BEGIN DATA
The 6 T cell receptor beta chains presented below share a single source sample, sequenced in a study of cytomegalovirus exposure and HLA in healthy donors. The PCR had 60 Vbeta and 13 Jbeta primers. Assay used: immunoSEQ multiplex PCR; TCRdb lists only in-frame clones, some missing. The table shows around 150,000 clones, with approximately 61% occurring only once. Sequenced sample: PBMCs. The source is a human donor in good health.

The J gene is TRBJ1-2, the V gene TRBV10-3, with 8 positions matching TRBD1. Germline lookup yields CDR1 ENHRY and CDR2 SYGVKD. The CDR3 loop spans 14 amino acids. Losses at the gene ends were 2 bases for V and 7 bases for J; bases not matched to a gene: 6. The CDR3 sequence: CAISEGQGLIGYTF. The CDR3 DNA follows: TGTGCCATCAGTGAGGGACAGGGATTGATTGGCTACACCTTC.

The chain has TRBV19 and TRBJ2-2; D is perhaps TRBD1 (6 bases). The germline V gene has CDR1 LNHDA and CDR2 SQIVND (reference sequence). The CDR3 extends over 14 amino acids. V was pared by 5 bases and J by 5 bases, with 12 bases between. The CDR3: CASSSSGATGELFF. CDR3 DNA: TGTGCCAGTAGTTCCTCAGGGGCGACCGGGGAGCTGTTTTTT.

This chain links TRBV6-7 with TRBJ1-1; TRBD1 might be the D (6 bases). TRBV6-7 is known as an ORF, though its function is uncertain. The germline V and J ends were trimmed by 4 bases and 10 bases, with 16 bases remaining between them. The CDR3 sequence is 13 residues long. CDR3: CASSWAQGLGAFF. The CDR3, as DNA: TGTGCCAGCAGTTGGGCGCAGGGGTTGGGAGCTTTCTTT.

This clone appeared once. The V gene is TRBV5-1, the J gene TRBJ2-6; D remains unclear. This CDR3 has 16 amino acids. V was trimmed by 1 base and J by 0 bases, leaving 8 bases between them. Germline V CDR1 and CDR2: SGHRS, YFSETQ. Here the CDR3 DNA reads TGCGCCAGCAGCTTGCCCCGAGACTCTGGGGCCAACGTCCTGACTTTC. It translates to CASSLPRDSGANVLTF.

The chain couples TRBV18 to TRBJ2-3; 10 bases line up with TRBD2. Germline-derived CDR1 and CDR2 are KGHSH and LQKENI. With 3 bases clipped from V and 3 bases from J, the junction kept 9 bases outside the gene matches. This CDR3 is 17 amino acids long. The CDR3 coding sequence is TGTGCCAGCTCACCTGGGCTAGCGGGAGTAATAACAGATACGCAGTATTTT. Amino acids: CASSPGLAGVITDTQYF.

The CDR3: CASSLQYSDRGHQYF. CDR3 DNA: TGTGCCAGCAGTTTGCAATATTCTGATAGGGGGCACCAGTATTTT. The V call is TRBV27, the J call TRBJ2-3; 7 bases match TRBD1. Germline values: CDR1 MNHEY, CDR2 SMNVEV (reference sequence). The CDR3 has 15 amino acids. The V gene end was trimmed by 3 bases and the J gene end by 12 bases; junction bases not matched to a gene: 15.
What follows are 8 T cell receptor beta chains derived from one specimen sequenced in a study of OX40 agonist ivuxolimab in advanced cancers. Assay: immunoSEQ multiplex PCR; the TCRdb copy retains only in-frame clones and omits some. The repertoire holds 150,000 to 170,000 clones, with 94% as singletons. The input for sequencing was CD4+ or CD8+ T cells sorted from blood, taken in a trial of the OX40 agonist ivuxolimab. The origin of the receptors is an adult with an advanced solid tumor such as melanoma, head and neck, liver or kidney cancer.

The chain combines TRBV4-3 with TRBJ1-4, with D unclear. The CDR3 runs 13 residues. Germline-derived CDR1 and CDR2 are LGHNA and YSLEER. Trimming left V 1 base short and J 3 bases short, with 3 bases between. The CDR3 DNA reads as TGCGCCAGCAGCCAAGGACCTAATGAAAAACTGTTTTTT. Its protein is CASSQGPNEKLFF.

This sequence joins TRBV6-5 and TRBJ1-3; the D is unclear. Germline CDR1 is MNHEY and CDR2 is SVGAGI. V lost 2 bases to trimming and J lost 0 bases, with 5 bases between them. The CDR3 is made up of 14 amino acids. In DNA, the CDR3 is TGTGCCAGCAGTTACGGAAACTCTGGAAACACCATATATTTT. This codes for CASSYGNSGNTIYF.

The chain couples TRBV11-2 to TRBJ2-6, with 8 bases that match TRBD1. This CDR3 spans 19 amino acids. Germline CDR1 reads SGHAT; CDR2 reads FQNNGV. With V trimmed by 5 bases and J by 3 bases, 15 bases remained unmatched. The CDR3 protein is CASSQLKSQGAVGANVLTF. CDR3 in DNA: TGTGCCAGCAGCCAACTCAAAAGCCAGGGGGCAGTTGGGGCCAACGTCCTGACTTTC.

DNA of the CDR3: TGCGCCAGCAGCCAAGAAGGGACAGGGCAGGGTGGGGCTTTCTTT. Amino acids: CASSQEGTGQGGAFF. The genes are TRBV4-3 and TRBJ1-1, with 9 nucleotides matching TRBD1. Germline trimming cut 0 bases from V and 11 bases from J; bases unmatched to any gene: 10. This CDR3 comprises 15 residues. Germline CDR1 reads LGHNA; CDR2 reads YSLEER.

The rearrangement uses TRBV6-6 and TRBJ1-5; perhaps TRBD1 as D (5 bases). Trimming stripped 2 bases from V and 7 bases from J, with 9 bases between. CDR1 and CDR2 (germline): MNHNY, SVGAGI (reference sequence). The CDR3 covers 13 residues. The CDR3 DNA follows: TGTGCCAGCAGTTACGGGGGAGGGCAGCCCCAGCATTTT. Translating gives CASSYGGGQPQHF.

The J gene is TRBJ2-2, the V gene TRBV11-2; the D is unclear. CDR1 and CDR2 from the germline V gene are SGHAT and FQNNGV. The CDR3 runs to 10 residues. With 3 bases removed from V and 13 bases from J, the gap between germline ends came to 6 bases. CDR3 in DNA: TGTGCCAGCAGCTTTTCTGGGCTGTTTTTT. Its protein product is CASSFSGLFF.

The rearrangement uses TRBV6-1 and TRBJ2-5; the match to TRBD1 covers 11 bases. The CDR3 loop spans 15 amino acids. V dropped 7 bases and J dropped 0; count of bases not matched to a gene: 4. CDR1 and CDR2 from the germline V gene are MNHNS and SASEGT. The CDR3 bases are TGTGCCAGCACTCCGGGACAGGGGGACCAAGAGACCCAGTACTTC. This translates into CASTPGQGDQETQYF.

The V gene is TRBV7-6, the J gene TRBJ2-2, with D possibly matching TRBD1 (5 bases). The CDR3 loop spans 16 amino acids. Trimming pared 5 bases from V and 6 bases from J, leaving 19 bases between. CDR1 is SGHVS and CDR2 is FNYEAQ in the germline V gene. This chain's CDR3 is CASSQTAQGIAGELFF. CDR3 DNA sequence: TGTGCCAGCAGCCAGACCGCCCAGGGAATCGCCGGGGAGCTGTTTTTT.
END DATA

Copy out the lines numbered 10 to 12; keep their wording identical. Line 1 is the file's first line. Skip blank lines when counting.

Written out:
This sequence joins TRBV6-5 and TRBJ1-3; the D is unclear. Germline CDR1 is MNHEY and CDR2 is SVGAGI. V lost 2 bases to trimming and J lost 0 bases, with 5 bases between them. The CDR3 is made up of 14 amino acids. In DNA, the CDR3 is TGTGCCAGCAGTTACGGAAACTCTGGAAACACCATATATTTT. This codes for CASSYGNSGNTIYF.

The chain couples TRBV11-2 to TRBJ2-6, with 8 bases that match TRBD1. This CDR3 spans 19 amino acids. Germline CDR1 reads SGHAT; CDR2 reads FQNNGV. With V trimmed by 5 bases and J by 3 bases, 15 bases remained unmatched. The CDR3 protein is CASSQLKSQGAVGANVLTF. CDR3 in DNA: TGTGCCAGCAGCCAACTCAAAAGCCAGGGGGCAGTTGGGGCCAACGTCCTGACTTTC.

DNA of the CDR3: TGCGCCAGCAGCCAAGAAGGGACAGGGCAGGGTGGGGCTTTCTTT. Amino acids: CASSQEGTGQGGAFF. The genes are TRBV4-3 and TRBJ1-1, with 9 nucleotides matching TRBD1. Germline trimming cut 0 bases from V and 11 bases from J; bases unmatched to any gene: 10. This CDR3 comprises 15 residues. Germline CDR1 reads LGHNA; CDR2 reads YSLEER.